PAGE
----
From Broadway star to Disney heroine: How Lea Salonga became both Princess Jasmine and Mulan

The singer and stage actor from Manila talks about growing up onstage ahead of her return to Dubai this week

NEW YORK, NEW YORK - APRIL 07:  Actress Lea Salonga performs at Feinstein's/54 Below Press Preview at Feinstein's on April 7, 2016 in New York City.  (Photo by Brad Barket/Getty Images)
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When Lea Salonga steps on to the Dubai Opera stage tonight, it will be with the grace of a seasoned talent.

The soprano, 49, performs a pair of shows on Thursday and Friday, March 5 and 6, which will showcase songs from her near-four-decade career.

There will be selections of show tunes, a few arias, Disney classics and, judging by a London show last year, maybe a cover of One Direction's Story of My Life, but it will all be done with the experience of a star who grew up treading the boards.

One aspect Dubai crowds will surely look forward to is Salonga's renditions of songs from Miss Saigon. After all, it was the role of Kim that catapulted her from a little-known singer from the Philippines to a West End and Broadway star.

With the production recently celebrating its 30th anniversary, Salonga recalls the experience as nothing short of life-changing.

Being a full-time performer, she states, was not part of her plan.

She recalled making an agreement with her parents as a teenager: to be allowed to sing and dance as long her school grades didn't slip.

Already recognised as a burgeoning talent in Manila – Salonga sang in local events and lead roles in locally staged productions of The King and I, Annie and Fiddler on the Roof – she maintained her end of the bargain by being a diligent high-school pupil with aspirations of becoming a doctor.

As it turned out, it was a failed prognosis.

Salonga’s career trajectory went off the charts in 1988, when English stage impresario Cameron Mackintosh rolled into town looking for a starlet.

Unable to find a talented South-East Asian singer in Europe for the role of the hostess Kim in his upcoming West End production of Miss Saigon, Mackintosh and his team travelled to the Philippines for auditions.

A university student at the time and still plugged in to Manila's stage scene, Salonga recalls attending the audition as a way to satisfy her curiosity. "I mean, here was this personality coming to Manila for these auditions and I just wanted to try and see what that experience was like. I had no expectations at the time," Salonga tells The National.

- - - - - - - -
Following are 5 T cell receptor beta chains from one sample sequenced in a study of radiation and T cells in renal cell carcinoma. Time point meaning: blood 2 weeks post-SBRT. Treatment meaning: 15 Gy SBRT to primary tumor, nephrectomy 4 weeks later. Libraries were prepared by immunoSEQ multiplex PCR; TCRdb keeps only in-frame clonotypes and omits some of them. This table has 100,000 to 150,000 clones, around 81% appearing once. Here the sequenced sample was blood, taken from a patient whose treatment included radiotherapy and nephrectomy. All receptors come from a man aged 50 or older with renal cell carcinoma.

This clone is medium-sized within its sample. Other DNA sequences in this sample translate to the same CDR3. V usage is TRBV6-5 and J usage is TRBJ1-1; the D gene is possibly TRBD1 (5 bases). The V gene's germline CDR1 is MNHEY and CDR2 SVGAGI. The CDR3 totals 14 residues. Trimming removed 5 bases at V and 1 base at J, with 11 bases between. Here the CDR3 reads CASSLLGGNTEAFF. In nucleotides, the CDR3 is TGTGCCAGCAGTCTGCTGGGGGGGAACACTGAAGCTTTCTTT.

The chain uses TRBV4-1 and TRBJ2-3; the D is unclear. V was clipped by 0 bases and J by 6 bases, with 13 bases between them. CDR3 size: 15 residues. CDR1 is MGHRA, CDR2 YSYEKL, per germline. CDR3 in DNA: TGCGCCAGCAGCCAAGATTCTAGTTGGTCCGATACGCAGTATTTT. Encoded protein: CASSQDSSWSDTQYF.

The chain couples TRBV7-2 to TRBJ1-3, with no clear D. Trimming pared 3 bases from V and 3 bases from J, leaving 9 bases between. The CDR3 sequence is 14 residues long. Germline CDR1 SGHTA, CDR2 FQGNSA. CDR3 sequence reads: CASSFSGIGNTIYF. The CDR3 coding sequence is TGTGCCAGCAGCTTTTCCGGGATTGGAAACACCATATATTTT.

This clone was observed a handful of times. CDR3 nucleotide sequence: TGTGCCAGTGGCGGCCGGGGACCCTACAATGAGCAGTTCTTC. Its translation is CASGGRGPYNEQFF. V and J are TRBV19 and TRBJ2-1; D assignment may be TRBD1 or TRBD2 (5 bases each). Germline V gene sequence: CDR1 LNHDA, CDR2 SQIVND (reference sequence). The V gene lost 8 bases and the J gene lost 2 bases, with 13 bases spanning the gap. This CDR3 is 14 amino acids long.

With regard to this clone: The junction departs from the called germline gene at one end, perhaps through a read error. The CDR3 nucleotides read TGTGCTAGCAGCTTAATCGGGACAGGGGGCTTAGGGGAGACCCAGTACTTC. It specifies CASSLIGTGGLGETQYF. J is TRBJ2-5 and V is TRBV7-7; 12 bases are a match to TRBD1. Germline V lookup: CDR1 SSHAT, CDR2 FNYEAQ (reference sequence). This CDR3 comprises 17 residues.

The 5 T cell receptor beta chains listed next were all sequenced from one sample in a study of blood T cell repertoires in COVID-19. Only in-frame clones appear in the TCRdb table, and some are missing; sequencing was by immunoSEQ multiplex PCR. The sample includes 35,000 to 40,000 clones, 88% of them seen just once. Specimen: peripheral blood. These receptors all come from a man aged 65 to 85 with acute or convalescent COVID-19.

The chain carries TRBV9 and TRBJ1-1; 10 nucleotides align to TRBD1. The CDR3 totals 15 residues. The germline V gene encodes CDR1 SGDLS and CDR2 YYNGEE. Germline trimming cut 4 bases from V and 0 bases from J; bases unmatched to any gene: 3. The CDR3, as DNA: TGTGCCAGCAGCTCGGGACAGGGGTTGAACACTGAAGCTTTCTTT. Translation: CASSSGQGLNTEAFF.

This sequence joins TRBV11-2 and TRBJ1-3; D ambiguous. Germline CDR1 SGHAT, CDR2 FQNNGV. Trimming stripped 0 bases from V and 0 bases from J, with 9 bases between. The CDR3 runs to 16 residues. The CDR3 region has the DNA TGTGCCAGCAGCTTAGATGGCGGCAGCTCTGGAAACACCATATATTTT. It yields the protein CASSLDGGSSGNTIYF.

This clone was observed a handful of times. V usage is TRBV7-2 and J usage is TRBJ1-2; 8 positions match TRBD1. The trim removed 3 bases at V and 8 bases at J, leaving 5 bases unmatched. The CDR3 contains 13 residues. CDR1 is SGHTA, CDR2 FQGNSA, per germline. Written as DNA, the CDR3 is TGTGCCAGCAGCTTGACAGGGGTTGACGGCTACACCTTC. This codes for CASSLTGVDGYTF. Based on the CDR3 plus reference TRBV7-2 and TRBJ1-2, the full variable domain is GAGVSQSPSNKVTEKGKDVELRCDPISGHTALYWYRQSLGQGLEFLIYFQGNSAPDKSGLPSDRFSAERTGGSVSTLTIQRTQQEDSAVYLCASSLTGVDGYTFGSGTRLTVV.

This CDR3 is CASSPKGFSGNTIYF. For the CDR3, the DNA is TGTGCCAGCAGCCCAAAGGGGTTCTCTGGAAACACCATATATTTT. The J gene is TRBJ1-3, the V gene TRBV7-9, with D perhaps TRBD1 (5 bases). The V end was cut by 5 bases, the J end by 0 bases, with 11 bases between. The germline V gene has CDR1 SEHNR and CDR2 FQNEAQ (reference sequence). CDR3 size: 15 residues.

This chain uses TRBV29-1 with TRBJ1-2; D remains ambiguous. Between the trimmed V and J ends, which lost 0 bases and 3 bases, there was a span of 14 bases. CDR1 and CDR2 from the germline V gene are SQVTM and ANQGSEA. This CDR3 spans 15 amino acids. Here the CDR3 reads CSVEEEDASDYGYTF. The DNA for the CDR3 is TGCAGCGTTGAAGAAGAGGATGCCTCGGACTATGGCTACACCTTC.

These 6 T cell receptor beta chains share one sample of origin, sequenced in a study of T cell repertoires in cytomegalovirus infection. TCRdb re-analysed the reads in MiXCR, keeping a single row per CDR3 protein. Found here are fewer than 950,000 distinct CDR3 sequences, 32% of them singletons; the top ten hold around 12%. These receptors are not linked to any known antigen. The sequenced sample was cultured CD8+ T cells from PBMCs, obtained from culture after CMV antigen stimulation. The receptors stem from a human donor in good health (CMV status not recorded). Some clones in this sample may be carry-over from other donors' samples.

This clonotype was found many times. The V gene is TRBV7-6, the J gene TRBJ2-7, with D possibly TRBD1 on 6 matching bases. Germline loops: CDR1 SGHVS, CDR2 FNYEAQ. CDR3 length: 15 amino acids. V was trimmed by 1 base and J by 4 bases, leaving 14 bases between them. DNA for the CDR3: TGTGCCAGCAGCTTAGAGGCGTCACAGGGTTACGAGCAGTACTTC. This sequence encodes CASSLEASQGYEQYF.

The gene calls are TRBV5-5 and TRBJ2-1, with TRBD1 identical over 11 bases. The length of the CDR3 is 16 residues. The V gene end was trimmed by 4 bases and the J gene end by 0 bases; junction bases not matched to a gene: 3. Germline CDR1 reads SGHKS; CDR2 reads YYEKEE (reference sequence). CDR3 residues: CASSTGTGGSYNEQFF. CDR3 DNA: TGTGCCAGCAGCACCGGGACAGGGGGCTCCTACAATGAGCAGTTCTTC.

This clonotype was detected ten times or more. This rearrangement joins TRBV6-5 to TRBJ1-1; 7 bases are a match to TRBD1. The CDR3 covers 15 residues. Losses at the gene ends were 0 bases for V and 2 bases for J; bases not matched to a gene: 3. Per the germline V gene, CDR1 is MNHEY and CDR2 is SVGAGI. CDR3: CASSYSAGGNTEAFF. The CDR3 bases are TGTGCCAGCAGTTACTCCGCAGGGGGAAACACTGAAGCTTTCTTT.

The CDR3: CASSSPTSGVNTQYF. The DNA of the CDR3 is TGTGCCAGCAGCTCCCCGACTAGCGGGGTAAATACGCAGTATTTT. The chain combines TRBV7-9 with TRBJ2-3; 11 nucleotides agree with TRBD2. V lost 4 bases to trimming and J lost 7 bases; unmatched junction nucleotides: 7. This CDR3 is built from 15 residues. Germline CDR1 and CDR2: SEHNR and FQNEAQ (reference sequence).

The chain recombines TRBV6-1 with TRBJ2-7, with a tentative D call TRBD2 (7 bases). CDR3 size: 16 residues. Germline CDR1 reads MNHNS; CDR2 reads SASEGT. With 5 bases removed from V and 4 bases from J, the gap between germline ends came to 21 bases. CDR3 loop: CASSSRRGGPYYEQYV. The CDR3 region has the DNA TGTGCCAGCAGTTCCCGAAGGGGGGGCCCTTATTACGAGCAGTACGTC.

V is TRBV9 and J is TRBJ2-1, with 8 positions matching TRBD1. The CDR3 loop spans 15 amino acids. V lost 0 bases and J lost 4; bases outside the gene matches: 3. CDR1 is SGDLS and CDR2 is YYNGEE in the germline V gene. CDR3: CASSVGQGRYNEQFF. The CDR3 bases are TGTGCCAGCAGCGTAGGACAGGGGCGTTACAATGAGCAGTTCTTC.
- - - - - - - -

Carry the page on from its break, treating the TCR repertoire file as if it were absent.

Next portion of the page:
“But my parents always gave me this hard work ethic. So I gave it my best shot and they kept calling me back for more auditions.”

While confident of her ability, Salonga recalls being totally surprised when she landed the role. This meant an abrupt end to her studies and her first trip to London for intensive rehearsals and back-to-back performances.

A new deal with her parents was immediately forged: her mother went along with her. Looking back at those months, based in a small apartment in London, Salonga says family support was paramount.

“I was young and everything was moving fast,” she says. “There were a lot of rehearsals and basically a lot of stress. So having her there with me and providing me with support and guidance was so important.”

It also resulted in some uncomfortable discussions. With her character Kim falling in love – and eventually despair – with American soldier Chris (played by British stage actor Simon Bowman), Salonga needed to muster up emotions that were foreign to her then.

“I was only 18 at the time, so I never experienced anything like the love that Kim had or that kind of affection,” she says, followed by a quiet chuckle.

“So I had to speak to my mum about that and ask her some questions about it. It was also tough for her talk about it with me. All I can say she tried her best.”

Fortunately, director Nicholas Hytner filled in any gaps with clear and precise instructions.

"We didn't even need to talk about it," Salonga says. "He would say 'stand here and do this' and then 'go here and do that'. It was great, so it all worked out in the end." Salonga went on to win Olivier and Tony awards for the role in both the West End and Broadway productions.

It also introduced her to the Disney team, who went on to cast her as the singing voices for two landmark animated productions, 1992's Aladdin, as Princess Jasmine, and the title singing role for the 1996 film Mulan.

While Salonga has been rightfully hailed for her breathtaking performance of Aladdin's signature song A Whole New World. It remains the first and only Disney song to win a Grammy Award – for Song of the Year in 1994 – and she gives all the credit to the Disney crew.

"The reason they are so amazing is that they have, in a way, created their own world," she says. "It's a world that has its own language and songs. So when you are singing a Disney song, you are just following a long and proud tradition."

With Salonga's two dates at Dubai Opera coming on the back of a sold-out show at the venue in 2017, she hopes this weekend's shows will strengthen her enduring relationship with UAE audiences.

“It is a warm and lovely crowd,” she says. “It is always a place that I look forward to coming back to because I enjoy the experience so much.”

Lea Salonga performs tonight and tomorrow at Dubai Opera, Downtown Dubai. Concerts start at 8pm. Tickets begin at Dh250 and are available at www.dubaiopera.com

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